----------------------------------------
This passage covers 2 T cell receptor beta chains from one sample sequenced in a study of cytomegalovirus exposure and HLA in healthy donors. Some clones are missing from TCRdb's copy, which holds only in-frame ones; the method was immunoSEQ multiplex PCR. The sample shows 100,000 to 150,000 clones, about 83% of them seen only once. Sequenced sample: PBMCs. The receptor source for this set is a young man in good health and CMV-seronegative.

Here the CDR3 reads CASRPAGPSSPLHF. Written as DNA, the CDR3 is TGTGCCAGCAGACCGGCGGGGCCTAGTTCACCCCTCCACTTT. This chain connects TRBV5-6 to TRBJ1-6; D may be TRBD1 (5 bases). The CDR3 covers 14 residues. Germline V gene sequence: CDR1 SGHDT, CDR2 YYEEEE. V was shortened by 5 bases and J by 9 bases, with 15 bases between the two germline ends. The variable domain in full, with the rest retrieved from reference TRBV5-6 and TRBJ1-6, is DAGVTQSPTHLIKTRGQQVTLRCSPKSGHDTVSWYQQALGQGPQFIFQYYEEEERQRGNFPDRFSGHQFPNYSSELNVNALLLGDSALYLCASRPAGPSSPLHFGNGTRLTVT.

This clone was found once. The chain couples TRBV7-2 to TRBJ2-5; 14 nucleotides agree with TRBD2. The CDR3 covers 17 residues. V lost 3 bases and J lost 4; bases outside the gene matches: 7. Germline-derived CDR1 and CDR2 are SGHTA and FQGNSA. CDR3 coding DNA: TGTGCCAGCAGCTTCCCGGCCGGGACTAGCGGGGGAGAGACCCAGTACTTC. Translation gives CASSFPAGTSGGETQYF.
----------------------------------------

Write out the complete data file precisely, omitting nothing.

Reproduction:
This passage covers 2 T cell receptor beta chains from one sample sequenced in a study of cytomegalovirus exposure and HLA in healthy donors. Some clones are missing from TCRdb's copy, which holds only in-frame ones; the method was immunoSEQ multiplex PCR. The sample shows 100,000 to 150,000 clones, about 83% of them seen only once. Sequenced sample: PBMCs. The receptor source for this set is a young man in good health and CMV-seronegative.

Here the CDR3 reads CASRPAGPSSPLHF. Written as DNA, the CDR3 is TGTGCCAGCAGACCGGCGGGGCCTAGTTCACCCCTCCACTTT. This chain connects TRBV5-6 to TRBJ1-6; D may be TRBD1 (5 bases). The CDR3 covers 14 residues. Germline V gene sequence: CDR1 SGHDT, CDR2 YYEEEE. V was shortened by 5 bases and J by 9 bases, with 15 bases between the two germline ends. The variable domain in full, with the rest retrieved from reference TRBV5-6 and TRBJ1-6, is DAGVTQSPTHLIKTRGQQVTLRCSPKSGHDTVSWYQQALGQGPQFIFQYYEEEERQRGNFPDRFSGHQFPNYSSELNVNALLLGDSALYLCASRPAGPSSPLHFGNGTRLTVT.

This clone was found once. The chain couples TRBV7-2 to TRBJ2-5; 14 nucleotides agree with TRBD2. The CDR3 covers 17 residues. V lost 3 bases and J lost 4; bases outside the gene matches: 7. Germline-derived CDR1 and CDR2 are SGHTA and FQGNSA. CDR3 coding DNA: TGTGCCAGCAGCTTCCCGGCCGGGACTAGCGGGGGAGAGACCCAGTACTTC. Translation gives CASSFPAGTSGGETQYF.